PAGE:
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Iodine and Bromine Speciation in Snow and the Effect of Elevation : Volume 7, Issue 1 (22/01/2007)

By Gilfedder, B. S.

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Book Id: WPLBN0003998090
Format Type: PDF Article :
File Size: Pages 22
Reproduction Date: 2015

Title: Iodine and Bromine Speciation in Snow and the Effect of Elevation : Volume 7, Issue 1 (22/01/2007)  
Author: Gilfedder, B. S.
Volume: Vol. 7, Issue 1
Language: English
Subject: Science, Atmospheric, Chemistry
Collections: Periodicals: Journal and Magazine Collection, Copernicus GmbH
Historic
Publication Date:
2007
Publisher: Copernicus Gmbh, Göttingen, Germany
Member Page: Copernicus Publications

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Biester, H., Petri, M., & Gilfedder, B. S. (2007). Iodine and Bromine Speciation in Snow and the Effect of Elevation : Volume 7, Issue 1 (22/01/2007). Retrieved from http://www.ebooklibrary.org/


Description
Description: Institut für Umweltgeochemie, Neuenheimer Feld 236 69120, Heidelberg, Germany. Iodine is an essential trace element for all mammals and may also influence climate through new aerosol formation. Atmospheric bromine cycling is also important due to its well-known ozone depletion capabilities. Despite precipitation being the ultimate source of iodine in the terrestrial environment, the processes effecting the distribution, speciation and transport of these elements are relatively unknown. The aim of this study was to determine the effect of orographic lifting on iodine concentrations and also quantify inorganic and organic iodine and bromine species. Snow samples were collected over an altitude profile (~800 m) from the northern Black Forest and were analysed (IC-ICP-MS) for iodine and bromine species and trace metals (ICP-MS). All elements and species showed a significant (r2>0.65) inverse relationship with altitude despite the short (5 km) horizontal distance of the transect. In fact, total iodine more than halved (38 to 13 nmol/l) over the 800 m height change. The results suggest that orographic lifting of cloud masses has a major influence on iodine levels in precipitation and is perhaps more important than lateral distances in determining iodine concentrations in terrestrial precipitation. The microphysical removal process was common to all elements. We also show that organically bound iodine is the dominant iodine species in snow (61–75%), followed by iodide. Iodate was only found in two samples despite a detection limit of 0.3 nmol/l. Two unknown but most likely anionic organo-I species were also identified in IC-ICP-MS chromatograms and comprised 2–10% of the total iodine. The majority of the bromine was inorganic bromide with a max.~of 32% organo-Br.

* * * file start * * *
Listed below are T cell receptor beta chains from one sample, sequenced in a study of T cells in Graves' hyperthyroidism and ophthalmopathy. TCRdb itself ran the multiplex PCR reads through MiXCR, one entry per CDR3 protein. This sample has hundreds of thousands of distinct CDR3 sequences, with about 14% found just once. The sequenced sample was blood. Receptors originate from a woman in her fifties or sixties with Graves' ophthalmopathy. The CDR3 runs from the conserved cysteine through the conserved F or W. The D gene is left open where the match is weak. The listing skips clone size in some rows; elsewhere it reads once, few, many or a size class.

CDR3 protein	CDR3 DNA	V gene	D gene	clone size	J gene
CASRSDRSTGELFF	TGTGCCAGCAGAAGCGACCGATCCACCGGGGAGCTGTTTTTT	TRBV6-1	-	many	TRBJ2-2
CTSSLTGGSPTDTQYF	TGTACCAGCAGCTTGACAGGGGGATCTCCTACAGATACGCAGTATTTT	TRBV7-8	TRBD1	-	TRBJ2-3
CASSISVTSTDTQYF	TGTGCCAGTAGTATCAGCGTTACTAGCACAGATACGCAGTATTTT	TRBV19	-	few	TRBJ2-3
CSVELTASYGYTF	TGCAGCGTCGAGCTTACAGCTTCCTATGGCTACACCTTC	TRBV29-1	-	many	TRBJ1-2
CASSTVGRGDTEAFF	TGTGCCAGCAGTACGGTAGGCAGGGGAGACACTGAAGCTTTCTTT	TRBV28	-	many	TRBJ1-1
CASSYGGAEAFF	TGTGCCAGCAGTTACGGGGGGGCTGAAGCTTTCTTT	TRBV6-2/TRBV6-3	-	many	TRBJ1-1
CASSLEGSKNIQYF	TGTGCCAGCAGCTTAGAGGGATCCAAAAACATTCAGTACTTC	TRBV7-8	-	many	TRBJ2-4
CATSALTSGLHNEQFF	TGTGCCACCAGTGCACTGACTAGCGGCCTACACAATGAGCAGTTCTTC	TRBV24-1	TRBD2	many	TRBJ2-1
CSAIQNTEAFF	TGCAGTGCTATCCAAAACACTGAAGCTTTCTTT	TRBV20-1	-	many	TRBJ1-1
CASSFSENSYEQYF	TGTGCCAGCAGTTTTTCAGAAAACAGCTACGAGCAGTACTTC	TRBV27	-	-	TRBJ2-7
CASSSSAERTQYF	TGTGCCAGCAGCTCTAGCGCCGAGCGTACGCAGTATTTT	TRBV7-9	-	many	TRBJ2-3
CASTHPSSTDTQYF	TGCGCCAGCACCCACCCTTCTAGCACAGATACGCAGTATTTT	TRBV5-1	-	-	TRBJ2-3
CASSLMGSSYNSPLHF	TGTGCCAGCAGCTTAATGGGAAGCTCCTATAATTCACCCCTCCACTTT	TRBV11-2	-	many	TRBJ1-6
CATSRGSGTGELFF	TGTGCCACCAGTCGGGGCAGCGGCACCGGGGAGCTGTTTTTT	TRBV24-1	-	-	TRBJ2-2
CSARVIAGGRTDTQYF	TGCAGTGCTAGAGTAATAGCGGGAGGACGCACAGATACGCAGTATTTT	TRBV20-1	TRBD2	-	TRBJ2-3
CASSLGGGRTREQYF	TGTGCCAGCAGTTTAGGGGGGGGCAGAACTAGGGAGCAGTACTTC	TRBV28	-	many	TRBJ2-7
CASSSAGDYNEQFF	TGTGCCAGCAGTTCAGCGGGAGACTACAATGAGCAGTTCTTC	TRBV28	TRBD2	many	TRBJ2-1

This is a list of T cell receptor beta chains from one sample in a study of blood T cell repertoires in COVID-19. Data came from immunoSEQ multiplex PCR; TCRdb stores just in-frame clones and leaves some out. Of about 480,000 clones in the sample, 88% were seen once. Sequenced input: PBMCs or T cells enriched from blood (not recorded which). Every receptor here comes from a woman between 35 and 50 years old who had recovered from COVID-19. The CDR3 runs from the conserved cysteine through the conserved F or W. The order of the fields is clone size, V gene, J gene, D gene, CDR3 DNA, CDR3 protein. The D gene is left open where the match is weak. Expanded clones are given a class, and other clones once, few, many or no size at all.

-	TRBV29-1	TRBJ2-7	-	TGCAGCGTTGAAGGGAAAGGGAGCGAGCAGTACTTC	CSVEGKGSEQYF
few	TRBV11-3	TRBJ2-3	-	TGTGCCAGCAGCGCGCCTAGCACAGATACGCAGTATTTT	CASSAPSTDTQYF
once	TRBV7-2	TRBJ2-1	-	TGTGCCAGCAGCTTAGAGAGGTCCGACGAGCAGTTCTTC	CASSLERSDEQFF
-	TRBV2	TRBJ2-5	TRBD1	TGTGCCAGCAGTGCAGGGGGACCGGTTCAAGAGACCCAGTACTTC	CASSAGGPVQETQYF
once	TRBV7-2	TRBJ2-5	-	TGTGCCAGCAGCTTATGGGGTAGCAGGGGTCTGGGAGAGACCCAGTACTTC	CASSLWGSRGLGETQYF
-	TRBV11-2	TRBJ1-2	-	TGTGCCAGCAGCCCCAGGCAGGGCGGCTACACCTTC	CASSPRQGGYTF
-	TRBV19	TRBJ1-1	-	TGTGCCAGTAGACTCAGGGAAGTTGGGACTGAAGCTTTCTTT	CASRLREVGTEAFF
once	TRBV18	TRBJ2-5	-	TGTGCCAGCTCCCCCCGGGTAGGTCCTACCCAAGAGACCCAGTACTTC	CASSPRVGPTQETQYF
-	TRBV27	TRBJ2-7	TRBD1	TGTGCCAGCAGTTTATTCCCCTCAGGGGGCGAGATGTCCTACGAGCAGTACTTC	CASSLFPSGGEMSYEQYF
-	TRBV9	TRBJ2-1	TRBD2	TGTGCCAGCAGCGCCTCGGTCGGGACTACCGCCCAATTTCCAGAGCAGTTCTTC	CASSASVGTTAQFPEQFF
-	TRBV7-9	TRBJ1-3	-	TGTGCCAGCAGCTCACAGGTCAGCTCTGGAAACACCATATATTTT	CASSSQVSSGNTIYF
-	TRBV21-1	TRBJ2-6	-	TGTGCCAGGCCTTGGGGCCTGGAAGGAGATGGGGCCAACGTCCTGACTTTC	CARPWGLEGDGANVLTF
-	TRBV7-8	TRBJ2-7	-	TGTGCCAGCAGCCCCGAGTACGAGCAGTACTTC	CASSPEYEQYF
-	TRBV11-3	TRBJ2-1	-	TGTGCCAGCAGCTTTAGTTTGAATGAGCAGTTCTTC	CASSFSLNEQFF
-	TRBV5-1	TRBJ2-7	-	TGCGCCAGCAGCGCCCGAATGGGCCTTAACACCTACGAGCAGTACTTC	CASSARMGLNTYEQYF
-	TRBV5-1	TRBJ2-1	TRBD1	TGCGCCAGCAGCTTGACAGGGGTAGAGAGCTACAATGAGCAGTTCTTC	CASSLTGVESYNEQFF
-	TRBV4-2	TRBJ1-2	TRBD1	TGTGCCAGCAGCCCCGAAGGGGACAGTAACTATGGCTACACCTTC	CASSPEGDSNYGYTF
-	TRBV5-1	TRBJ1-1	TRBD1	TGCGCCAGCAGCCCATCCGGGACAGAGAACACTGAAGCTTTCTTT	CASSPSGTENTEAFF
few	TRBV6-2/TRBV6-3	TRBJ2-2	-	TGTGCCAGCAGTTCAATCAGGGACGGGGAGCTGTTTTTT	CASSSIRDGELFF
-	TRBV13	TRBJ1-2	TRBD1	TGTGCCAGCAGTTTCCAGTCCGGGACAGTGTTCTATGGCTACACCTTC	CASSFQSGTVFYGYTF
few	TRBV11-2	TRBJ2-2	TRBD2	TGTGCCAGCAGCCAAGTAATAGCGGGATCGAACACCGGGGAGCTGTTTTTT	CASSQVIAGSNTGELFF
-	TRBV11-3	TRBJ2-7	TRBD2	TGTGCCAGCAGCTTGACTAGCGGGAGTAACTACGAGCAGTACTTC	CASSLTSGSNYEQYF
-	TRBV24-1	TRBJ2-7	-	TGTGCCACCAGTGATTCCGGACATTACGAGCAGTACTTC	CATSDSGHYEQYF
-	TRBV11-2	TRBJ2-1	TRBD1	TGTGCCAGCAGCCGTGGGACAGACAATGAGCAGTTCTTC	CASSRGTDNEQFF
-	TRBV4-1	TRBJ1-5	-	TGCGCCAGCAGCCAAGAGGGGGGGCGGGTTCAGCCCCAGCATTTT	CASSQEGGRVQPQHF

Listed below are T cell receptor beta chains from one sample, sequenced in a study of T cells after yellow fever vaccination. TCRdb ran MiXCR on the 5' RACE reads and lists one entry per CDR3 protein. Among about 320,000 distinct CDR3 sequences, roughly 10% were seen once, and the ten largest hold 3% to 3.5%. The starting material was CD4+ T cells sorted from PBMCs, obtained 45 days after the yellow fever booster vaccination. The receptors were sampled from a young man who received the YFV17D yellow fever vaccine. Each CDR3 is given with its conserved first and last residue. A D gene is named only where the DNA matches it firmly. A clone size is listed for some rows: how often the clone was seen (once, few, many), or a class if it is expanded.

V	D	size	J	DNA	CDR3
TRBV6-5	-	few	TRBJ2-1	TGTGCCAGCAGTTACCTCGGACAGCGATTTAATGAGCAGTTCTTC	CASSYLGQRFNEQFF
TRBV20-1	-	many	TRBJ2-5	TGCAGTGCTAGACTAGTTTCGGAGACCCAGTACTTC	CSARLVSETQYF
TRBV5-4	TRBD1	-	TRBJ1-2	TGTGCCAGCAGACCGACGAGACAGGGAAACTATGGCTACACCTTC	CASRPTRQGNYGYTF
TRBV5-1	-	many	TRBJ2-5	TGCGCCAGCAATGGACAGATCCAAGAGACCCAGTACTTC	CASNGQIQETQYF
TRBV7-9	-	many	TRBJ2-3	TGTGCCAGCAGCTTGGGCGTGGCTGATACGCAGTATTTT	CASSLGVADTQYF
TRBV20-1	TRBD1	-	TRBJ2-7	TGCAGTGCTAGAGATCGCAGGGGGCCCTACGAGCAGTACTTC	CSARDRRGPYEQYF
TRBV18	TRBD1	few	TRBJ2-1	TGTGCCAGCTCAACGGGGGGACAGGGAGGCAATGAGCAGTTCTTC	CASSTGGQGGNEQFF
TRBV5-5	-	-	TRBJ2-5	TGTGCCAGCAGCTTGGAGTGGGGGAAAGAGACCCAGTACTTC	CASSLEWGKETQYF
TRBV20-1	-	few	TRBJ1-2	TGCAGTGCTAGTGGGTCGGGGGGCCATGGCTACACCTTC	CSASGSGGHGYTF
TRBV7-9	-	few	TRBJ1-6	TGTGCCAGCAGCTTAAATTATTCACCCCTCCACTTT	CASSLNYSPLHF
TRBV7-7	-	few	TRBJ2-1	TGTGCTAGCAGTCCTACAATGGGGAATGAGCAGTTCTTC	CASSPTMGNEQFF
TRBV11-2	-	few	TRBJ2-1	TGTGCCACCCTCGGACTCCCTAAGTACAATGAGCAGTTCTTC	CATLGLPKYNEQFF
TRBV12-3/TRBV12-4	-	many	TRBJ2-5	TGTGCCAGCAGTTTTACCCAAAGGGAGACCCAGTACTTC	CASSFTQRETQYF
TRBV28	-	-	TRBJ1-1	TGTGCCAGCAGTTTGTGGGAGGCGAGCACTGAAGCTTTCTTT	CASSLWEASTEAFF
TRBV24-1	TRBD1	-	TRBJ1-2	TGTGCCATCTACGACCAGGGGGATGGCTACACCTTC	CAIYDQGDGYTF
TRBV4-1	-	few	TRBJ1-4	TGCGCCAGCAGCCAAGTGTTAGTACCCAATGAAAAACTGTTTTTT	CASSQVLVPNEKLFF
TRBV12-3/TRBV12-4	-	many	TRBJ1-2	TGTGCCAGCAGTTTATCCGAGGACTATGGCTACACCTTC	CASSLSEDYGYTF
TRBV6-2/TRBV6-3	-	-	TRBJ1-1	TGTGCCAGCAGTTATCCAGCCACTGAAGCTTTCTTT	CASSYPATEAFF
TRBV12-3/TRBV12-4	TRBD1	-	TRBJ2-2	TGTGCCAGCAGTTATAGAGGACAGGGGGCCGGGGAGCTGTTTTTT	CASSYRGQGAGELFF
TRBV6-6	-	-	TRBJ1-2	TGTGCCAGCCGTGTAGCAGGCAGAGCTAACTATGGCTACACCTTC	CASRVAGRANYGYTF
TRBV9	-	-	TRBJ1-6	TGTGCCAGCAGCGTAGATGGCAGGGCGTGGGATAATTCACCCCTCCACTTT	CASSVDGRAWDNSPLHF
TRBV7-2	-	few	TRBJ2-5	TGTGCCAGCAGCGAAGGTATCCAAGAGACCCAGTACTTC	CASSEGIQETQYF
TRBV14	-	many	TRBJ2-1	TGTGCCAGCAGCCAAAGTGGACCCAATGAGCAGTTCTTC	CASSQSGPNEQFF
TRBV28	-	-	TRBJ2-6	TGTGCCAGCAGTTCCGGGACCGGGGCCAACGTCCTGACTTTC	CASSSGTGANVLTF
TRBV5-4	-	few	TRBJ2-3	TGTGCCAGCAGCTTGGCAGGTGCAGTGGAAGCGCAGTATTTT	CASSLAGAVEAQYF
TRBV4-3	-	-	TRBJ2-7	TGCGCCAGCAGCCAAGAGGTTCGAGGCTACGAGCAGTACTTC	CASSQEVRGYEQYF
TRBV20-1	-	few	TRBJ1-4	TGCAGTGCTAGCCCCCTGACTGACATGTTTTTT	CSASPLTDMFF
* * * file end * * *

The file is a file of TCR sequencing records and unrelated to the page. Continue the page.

Summary
Iodine and Bromine speciation in snow and the effect of elevation

Excerpt
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